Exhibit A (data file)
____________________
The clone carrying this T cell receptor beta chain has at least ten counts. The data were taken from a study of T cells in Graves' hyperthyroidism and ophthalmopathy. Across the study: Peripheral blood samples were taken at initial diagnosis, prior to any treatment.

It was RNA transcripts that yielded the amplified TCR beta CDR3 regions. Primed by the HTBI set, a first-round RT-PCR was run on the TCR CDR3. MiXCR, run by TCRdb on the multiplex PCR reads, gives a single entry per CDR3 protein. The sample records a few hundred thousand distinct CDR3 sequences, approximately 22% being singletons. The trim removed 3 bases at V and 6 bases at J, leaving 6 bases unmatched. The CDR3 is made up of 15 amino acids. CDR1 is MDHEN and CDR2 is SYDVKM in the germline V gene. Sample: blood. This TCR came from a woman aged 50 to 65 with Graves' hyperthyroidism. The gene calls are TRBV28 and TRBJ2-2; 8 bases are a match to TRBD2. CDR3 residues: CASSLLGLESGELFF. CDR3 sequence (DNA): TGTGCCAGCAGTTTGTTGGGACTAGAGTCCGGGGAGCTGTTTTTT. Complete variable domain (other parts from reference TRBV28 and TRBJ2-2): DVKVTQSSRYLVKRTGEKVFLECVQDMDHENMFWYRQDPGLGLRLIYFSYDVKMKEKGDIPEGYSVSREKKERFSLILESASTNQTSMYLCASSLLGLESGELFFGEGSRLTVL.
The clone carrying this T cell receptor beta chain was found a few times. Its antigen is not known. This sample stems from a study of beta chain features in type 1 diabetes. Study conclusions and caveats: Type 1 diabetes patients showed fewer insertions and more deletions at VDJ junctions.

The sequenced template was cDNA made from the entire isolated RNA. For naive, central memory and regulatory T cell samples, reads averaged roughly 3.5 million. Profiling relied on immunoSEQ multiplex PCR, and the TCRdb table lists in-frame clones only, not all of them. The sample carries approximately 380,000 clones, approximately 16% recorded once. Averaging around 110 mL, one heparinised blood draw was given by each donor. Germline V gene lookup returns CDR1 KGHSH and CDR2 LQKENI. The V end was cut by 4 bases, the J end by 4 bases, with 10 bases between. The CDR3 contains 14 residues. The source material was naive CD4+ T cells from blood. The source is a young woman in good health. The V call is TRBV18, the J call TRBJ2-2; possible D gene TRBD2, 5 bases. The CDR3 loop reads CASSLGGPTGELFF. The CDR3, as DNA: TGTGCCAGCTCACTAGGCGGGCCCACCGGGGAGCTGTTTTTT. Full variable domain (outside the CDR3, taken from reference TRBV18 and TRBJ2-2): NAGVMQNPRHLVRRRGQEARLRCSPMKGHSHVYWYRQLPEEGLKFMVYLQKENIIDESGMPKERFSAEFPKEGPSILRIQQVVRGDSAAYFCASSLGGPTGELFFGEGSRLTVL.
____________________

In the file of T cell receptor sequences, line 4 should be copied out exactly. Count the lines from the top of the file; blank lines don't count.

The sequenced template was cDNA made from the entire isolated RNA. For naive, central memory and regulatory T cell samples, reads averaged roughly 3.5 million. Profiling relied on immunoSEQ multiplex PCR, and the TCRdb table lists in-frame clones only, not all of them. The sample carries approximately 380,000 clones, approximately 16% recorded once. Averaging around 110 mL, one heparinised blood draw was given by each donor. Germline V gene lookup returns CDR1 KGHSH and CDR2 LQKENI. The V end was cut by 4 bases, the J end by 4 bases, with 10 bases between. The CDR3 contains 14 residues. The source material was naive CD4+ T cells from blood. The source is a young woman in good health. The V call is TRBV18, the J call TRBJ2-2; possible D gene TRBD2, 5 bases. The CDR3 loop reads CASSLGGPTGELFF. The CDR3, as DNA: TGTGCCAGCTCACTAGGCGGGCCCACCGGGGAGCTGTTTTTT. Full variable domain (outside the CDR3, taken from reference TRBV18 and TRBJ2-2): NAGVMQNPRHLVRRRGQEARLRCSPMKGHSHVYWYRQLPEEGLKFMVYLQKENIIDESGMPKERFSAEFPKEGPSILRIQQVVRGDSAAYFCASSLGGPTGELFFGEGSRLTVL.